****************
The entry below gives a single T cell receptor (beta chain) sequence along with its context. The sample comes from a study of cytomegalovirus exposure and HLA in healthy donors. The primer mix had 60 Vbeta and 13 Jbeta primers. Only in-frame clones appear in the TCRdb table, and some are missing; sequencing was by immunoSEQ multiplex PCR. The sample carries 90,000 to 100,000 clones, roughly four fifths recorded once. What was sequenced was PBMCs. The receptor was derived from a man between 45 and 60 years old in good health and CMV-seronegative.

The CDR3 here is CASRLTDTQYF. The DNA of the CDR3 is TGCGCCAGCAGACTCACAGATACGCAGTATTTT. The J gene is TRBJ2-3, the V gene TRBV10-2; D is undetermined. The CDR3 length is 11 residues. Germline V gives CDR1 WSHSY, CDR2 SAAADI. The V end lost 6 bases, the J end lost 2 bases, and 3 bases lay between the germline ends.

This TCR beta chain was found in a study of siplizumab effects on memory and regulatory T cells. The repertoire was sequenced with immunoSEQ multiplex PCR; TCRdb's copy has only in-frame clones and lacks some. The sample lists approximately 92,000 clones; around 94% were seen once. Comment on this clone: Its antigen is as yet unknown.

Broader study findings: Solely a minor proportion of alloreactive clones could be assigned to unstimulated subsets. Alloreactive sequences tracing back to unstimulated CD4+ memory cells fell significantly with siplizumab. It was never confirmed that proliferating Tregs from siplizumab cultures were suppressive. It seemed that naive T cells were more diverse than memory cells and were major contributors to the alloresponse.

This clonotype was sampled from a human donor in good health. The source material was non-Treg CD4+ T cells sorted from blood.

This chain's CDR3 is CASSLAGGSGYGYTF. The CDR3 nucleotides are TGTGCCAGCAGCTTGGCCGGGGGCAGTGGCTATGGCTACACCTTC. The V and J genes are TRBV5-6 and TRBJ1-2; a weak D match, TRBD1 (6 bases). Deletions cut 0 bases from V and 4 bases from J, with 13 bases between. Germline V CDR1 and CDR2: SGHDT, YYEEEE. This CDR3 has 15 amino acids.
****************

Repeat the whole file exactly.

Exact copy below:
The entry below gives a single T cell receptor (beta chain) sequence along with its context. The sample comes from a study of cytomegalovirus exposure and HLA in healthy donors. The primer mix had 60 Vbeta and 13 Jbeta primers. Only in-frame clones appear in the TCRdb table, and some are missing; sequencing was by immunoSEQ multiplex PCR. The sample carries 90,000 to 100,000 clones, roughly four fifths recorded once. What was sequenced was PBMCs. The receptor was derived from a man between 45 and 60 years old in good health and CMV-seronegative.

The CDR3 here is CASRLTDTQYF. The DNA of the CDR3 is TGCGCCAGCAGACTCACAGATACGCAGTATTTT. The J gene is TRBJ2-3, the V gene TRBV10-2; D is undetermined. The CDR3 length is 11 residues. Germline V gives CDR1 WSHSY, CDR2 SAAADI. The V end lost 6 bases, the J end lost 2 bases, and 3 bases lay between the germline ends.

This TCR beta chain was found in a study of siplizumab effects on memory and regulatory T cells. The repertoire was sequenced with immunoSEQ multiplex PCR; TCRdb's copy has only in-frame clones and lacks some. The sample lists approximately 92,000 clones; around 94% were seen once. Comment on this clone: Its antigen is as yet unknown.

Broader study findings: Solely a minor proportion of alloreactive clones could be assigned to unstimulated subsets. Alloreactive sequences tracing back to unstimulated CD4+ memory cells fell significantly with siplizumab. It was never confirmed that proliferating Tregs from siplizumab cultures were suppressive. It seemed that naive T cells were more diverse than memory cells and were major contributors to the alloresponse.

This clonotype was sampled from a human donor in good health. The source material was non-Treg CD4+ T cells sorted from blood.

This chain's CDR3 is CASSLAGGSGYGYTF. The CDR3 nucleotides are TGTGCCAGCAGCTTGGCCGGGGGCAGTGGCTATGGCTACACCTTC. The V and J genes are TRBV5-6 and TRBJ1-2; a weak D match, TRBD1 (6 bases). Deletions cut 0 bases from V and 4 bases from J, with 13 bases between. Germline V CDR1 and CDR2: SGHDT, YYEEEE. This CDR3 has 15 amino acids.